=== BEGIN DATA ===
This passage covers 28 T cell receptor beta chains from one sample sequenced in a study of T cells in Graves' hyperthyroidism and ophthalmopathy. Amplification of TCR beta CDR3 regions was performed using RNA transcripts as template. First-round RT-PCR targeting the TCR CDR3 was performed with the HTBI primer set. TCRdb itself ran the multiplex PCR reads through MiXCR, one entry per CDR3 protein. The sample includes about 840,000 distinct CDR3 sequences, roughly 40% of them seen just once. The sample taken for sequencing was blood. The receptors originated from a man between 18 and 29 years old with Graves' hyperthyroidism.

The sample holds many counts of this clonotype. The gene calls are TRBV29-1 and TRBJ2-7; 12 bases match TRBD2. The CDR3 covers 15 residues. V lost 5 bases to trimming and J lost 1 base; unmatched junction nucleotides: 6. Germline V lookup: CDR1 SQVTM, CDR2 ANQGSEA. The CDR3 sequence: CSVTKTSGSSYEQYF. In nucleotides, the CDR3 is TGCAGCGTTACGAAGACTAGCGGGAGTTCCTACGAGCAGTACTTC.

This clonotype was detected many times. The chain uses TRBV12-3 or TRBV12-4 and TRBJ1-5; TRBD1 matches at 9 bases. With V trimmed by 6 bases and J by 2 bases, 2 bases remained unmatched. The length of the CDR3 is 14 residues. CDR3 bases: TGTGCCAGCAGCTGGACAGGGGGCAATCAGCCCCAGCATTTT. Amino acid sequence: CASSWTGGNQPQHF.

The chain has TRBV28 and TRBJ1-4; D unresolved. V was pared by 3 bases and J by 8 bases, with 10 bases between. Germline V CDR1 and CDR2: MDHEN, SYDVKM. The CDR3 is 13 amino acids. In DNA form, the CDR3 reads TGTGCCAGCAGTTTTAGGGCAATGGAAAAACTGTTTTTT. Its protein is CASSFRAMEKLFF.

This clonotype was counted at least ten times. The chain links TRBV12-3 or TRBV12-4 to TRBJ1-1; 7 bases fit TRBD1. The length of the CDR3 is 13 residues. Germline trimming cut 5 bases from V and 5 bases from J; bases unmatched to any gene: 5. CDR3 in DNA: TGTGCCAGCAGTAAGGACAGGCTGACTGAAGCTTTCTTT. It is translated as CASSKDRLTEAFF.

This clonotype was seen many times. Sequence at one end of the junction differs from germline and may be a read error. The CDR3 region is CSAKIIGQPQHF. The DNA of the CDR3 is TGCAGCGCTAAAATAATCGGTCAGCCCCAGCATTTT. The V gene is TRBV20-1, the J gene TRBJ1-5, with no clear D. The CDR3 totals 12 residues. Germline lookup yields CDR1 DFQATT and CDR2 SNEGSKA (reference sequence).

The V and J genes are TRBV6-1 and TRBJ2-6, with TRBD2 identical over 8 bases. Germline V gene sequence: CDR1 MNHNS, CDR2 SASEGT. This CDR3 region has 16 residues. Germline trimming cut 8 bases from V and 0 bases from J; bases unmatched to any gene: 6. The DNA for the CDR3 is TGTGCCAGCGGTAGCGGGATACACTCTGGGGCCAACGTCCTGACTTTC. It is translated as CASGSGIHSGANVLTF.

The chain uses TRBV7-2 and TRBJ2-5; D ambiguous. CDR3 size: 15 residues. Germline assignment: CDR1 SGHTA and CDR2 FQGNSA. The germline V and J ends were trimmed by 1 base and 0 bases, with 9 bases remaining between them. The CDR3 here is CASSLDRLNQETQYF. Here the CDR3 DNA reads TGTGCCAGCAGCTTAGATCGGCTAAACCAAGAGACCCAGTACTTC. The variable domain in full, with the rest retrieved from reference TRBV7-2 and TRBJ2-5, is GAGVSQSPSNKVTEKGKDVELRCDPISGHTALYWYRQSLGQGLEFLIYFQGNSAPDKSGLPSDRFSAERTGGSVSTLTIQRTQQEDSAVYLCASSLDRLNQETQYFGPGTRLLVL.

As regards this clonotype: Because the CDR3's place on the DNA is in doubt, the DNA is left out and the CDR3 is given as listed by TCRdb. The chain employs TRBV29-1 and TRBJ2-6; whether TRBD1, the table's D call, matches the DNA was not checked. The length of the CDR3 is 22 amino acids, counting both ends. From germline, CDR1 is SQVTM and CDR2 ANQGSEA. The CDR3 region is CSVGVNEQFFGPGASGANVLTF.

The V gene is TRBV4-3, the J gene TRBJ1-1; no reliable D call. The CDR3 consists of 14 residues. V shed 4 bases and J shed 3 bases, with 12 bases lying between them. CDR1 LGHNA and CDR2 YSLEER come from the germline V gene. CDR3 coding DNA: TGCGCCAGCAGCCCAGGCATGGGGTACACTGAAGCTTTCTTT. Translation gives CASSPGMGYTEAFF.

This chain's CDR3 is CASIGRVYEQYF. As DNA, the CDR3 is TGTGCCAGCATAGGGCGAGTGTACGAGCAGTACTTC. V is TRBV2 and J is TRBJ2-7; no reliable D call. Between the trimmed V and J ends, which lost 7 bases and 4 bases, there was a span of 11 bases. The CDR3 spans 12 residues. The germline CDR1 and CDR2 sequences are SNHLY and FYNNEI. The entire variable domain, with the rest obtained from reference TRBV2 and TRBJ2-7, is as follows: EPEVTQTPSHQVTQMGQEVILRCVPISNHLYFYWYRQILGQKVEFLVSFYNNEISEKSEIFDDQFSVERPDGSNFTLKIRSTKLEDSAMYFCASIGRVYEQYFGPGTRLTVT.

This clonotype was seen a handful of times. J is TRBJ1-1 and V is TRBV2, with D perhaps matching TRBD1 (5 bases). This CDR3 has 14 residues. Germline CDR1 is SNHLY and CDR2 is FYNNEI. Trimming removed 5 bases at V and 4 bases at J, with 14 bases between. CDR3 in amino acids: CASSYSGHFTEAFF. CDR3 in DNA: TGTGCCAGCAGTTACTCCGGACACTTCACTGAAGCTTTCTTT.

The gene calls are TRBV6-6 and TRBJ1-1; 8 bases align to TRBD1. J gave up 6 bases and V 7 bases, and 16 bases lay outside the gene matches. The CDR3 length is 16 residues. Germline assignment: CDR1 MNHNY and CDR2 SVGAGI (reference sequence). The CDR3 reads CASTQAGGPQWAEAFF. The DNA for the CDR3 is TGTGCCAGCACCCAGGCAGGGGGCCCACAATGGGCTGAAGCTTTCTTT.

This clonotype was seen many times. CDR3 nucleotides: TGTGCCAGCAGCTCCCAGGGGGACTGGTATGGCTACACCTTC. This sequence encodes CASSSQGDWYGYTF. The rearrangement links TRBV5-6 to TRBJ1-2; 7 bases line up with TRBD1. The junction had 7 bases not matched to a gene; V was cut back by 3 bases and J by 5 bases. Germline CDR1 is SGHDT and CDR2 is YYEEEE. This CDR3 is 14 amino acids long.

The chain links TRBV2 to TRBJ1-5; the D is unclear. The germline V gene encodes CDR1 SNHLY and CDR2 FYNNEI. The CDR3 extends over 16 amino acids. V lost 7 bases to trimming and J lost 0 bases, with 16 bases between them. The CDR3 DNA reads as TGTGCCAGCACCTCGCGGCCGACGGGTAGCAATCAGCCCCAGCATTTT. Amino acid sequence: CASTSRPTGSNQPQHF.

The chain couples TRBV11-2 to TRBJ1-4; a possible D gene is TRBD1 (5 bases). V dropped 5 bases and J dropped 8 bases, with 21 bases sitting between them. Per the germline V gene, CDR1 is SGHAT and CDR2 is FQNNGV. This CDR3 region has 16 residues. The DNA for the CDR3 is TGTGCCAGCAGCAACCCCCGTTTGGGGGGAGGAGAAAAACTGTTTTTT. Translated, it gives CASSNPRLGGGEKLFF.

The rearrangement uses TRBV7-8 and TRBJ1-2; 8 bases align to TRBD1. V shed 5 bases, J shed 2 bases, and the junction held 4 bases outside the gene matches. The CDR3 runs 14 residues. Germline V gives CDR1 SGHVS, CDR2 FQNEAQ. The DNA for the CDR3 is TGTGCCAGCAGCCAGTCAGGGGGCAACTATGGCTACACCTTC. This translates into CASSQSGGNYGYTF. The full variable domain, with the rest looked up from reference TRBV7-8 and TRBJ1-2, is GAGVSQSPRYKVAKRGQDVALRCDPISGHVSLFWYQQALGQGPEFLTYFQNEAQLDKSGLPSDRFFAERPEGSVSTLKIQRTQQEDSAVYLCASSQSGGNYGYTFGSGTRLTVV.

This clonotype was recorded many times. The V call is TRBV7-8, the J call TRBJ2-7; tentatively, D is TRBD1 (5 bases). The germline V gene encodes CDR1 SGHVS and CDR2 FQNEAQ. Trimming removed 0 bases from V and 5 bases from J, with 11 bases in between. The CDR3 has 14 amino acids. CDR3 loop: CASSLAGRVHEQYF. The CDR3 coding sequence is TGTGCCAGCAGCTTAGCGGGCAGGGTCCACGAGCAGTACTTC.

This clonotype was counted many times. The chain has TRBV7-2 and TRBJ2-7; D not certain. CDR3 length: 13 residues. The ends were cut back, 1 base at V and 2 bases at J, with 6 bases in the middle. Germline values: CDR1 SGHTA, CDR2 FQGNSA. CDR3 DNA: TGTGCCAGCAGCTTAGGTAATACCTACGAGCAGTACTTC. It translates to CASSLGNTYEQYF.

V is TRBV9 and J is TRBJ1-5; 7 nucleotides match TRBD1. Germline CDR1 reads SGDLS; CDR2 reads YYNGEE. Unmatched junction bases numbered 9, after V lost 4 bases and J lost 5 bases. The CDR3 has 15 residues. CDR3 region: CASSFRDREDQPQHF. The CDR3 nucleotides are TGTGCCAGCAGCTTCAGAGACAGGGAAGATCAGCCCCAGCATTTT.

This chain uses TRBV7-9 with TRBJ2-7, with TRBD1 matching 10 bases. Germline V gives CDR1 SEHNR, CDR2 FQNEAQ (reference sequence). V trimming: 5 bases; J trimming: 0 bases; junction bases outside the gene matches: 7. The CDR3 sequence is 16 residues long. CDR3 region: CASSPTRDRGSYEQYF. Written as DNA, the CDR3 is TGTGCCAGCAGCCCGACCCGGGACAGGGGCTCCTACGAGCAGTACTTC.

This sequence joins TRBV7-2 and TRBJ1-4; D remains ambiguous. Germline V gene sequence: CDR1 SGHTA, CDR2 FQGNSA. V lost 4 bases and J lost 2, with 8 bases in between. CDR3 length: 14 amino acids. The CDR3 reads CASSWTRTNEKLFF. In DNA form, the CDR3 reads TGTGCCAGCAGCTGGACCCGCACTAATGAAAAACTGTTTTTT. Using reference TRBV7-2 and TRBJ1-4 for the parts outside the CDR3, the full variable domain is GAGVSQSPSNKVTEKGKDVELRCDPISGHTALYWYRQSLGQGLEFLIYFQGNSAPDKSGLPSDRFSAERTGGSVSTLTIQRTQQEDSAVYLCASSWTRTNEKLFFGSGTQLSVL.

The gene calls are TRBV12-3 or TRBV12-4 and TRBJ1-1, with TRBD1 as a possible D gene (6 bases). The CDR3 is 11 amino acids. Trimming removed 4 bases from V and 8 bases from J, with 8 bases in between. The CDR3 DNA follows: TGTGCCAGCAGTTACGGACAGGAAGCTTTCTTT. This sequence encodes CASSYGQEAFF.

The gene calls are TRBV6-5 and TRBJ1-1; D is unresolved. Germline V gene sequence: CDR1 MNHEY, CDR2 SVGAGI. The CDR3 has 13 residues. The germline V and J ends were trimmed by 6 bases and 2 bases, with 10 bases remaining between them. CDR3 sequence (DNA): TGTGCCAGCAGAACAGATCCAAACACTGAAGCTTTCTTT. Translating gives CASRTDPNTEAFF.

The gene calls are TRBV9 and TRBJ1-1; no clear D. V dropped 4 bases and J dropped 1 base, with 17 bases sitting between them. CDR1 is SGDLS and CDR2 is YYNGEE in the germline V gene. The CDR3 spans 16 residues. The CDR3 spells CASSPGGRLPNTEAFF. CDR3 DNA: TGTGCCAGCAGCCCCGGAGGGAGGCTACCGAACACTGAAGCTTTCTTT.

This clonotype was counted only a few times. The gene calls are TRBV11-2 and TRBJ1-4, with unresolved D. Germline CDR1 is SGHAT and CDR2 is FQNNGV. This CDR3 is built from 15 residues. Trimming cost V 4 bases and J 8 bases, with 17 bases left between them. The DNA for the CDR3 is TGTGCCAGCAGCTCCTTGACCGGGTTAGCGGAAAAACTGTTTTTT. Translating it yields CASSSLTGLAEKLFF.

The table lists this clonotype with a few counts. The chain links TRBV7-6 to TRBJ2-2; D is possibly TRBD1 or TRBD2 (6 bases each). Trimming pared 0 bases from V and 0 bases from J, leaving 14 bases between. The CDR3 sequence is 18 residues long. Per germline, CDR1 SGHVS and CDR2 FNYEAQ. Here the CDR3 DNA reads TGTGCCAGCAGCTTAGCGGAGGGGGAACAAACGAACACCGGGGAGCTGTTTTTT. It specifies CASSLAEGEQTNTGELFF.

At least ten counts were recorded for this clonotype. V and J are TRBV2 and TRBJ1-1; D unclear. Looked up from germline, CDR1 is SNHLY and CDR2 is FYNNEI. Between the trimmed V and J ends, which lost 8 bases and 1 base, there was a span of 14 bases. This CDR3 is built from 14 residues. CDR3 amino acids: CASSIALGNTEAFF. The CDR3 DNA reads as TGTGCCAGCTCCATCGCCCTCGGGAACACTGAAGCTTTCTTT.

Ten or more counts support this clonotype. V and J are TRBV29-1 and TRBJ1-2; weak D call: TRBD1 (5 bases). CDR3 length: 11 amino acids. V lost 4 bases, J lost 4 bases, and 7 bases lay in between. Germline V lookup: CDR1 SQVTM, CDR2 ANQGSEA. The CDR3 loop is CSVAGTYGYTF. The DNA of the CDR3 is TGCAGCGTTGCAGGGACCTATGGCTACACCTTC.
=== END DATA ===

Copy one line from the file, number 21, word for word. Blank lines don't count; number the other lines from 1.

This chain uses TRBV7-9 with TRBJ2-7, with TRBD1 matching 10 bases. Germline V gives CDR1 SEHNR, CDR2 FQNEAQ (reference sequence). V trimming: 5 bases; J trimming: 0 bases; junction bases outside the gene matches: 7. The CDR3 sequence is 16 residues long. CDR3 region: CASSPTRDRGSYEQYF. Written as DNA, the CDR3 is TGTGCCAGCAGCCCGACCCGGGACAGGGGCTCCTACGAGCAGTACTTC.